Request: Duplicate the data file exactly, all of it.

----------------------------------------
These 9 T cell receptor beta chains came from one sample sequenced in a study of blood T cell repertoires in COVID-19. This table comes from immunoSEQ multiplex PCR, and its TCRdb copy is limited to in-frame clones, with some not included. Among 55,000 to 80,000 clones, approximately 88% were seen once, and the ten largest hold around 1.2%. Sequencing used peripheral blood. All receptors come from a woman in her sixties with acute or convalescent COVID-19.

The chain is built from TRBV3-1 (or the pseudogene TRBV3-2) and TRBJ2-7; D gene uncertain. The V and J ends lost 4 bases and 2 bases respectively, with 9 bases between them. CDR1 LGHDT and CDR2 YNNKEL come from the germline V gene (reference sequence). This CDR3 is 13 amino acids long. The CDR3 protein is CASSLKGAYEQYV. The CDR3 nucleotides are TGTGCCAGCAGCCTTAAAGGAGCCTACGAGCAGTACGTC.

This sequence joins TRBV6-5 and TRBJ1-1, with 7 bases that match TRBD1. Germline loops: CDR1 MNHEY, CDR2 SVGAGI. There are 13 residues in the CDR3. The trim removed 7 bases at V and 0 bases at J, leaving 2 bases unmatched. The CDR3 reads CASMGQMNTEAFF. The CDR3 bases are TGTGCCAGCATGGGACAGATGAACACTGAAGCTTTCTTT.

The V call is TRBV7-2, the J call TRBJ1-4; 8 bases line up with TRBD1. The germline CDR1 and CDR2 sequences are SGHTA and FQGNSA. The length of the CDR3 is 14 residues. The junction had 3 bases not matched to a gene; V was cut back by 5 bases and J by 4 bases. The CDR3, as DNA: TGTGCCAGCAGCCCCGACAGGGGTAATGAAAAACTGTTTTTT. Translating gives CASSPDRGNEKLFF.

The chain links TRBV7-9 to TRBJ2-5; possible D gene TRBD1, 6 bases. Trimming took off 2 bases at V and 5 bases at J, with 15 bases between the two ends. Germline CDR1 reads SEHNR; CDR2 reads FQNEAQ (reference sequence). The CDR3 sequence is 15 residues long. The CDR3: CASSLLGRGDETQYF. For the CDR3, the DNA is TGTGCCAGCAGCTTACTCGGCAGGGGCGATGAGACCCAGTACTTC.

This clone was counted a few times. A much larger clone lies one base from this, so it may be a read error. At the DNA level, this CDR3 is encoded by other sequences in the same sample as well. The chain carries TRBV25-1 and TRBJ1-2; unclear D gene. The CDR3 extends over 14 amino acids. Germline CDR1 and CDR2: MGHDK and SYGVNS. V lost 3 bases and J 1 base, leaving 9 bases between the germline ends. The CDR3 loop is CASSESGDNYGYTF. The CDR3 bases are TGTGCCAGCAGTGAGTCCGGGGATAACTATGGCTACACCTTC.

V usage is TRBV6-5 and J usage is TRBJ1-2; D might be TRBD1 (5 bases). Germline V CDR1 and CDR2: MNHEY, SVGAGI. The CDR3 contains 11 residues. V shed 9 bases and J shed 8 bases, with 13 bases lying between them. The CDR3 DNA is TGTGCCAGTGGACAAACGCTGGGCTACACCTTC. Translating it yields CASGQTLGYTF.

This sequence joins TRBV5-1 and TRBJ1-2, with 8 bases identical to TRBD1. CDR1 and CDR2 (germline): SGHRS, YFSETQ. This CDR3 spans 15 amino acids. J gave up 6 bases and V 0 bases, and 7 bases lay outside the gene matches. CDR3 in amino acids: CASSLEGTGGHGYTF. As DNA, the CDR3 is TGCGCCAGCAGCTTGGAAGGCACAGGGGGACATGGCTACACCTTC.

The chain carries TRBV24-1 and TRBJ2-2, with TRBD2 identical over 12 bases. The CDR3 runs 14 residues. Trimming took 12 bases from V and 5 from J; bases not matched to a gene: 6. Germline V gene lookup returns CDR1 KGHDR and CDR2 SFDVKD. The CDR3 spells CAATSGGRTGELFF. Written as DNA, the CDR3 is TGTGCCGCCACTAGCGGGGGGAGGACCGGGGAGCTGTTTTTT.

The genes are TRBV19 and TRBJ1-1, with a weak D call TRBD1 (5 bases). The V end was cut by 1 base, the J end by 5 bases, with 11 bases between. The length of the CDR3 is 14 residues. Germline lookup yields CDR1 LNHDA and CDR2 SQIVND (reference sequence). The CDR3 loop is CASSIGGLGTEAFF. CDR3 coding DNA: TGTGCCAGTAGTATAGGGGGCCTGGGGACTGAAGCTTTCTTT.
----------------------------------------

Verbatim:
These 9 T cell receptor beta chains came from one sample sequenced in a study of blood T cell repertoires in COVID-19. This table comes from immunoSEQ multiplex PCR, and its TCRdb copy is limited to in-frame clones, with some not included. Among 55,000 to 80,000 clones, approximately 88% were seen once, and the ten largest hold around 1.2%. Sequencing used peripheral blood. All receptors come from a woman in her sixties with acute or convalescent COVID-19.

The chain is built from TRBV3-1 (or the pseudogene TRBV3-2) and TRBJ2-7; D gene uncertain. The V and J ends lost 4 bases and 2 bases respectively, with 9 bases between them. CDR1 LGHDT and CDR2 YNNKEL come from the germline V gene (reference sequence). This CDR3 is 13 amino acids long. The CDR3 protein is CASSLKGAYEQYV. The CDR3 nucleotides are TGTGCCAGCAGCCTTAAAGGAGCCTACGAGCAGTACGTC.

This sequence joins TRBV6-5 and TRBJ1-1, with 7 bases that match TRBD1. Germline loops: CDR1 MNHEY, CDR2 SVGAGI. There are 13 residues in the CDR3. The trim removed 7 bases at V and 0 bases at J, leaving 2 bases unmatched. The CDR3 reads CASMGQMNTEAFF. The CDR3 bases are TGTGCCAGCATGGGACAGATGAACACTGAAGCTTTCTTT.

The V call is TRBV7-2, the J call TRBJ1-4; 8 bases line up with TRBD1. The germline CDR1 and CDR2 sequences are SGHTA and FQGNSA. The length of the CDR3 is 14 residues. The junction had 3 bases not matched to a gene; V was cut back by 5 bases and J by 4 bases. The CDR3, as DNA: TGTGCCAGCAGCCCCGACAGGGGTAATGAAAAACTGTTTTTT. Translating gives CASSPDRGNEKLFF.

The chain links TRBV7-9 to TRBJ2-5; possible D gene TRBD1, 6 bases. Trimming took off 2 bases at V and 5 bases at J, with 15 bases between the two ends. Germline CDR1 reads SEHNR; CDR2 reads FQNEAQ (reference sequence). The CDR3 sequence is 15 residues long. The CDR3: CASSLLGRGDETQYF. For the CDR3, the DNA is TGTGCCAGCAGCTTACTCGGCAGGGGCGATGAGACCCAGTACTTC.

This clone was counted a few times. A much larger clone lies one base from this, so it may be a read error. At the DNA level, this CDR3 is encoded by other sequences in the same sample as well. The chain carries TRBV25-1 and TRBJ1-2; unclear D gene. The CDR3 extends over 14 amino acids. Germline CDR1 and CDR2: MGHDK and SYGVNS. V lost 3 bases and J 1 base, leaving 9 bases between the germline ends. The CDR3 loop is CASSESGDNYGYTF. The CDR3 bases are TGTGCCAGCAGTGAGTCCGGGGATAACTATGGCTACACCTTC.

V usage is TRBV6-5 and J usage is TRBJ1-2; D might be TRBD1 (5 bases). Germline V CDR1 and CDR2: MNHEY, SVGAGI. The CDR3 contains 11 residues. V shed 9 bases and J shed 8 bases, with 13 bases lying between them. The CDR3 DNA is TGTGCCAGTGGACAAACGCTGGGCTACACCTTC. Translating it yields CASGQTLGYTF.

This sequence joins TRBV5-1 and TRBJ1-2, with 8 bases identical to TRBD1. CDR1 and CDR2 (germline): SGHRS, YFSETQ. This CDR3 spans 15 amino acids. J gave up 6 bases and V 0 bases, and 7 bases lay outside the gene matches. CDR3 in amino acids: CASSLEGTGGHGYTF. As DNA, the CDR3 is TGCGCCAGCAGCTTGGAAGGCACAGGGGGACATGGCTACACCTTC.

The chain carries TRBV24-1 and TRBJ2-2, with TRBD2 identical over 12 bases. The CDR3 runs 14 residues. Trimming took 12 bases from V and 5 from J; bases not matched to a gene: 6. Germline V gene lookup returns CDR1 KGHDR and CDR2 SFDVKD. The CDR3 spells CAATSGGRTGELFF. Written as DNA, the CDR3 is TGTGCCGCCACTAGCGGGGGGAGGACCGGGGAGCTGTTTTTT.

The genes are TRBV19 and TRBJ1-1, with a weak D call TRBD1 (5 bases). The V end was cut by 1 base, the J end by 5 bases, with 11 bases between. The length of the CDR3 is 14 residues. Germline lookup yields CDR1 LNHDA and CDR2 SQIVND (reference sequence). The CDR3 loop is CASSIGGLGTEAFF. CDR3 coding DNA: TGTGCCAGTAGTATAGGGGGCCTGGGGACTGAAGCTTTCTTT.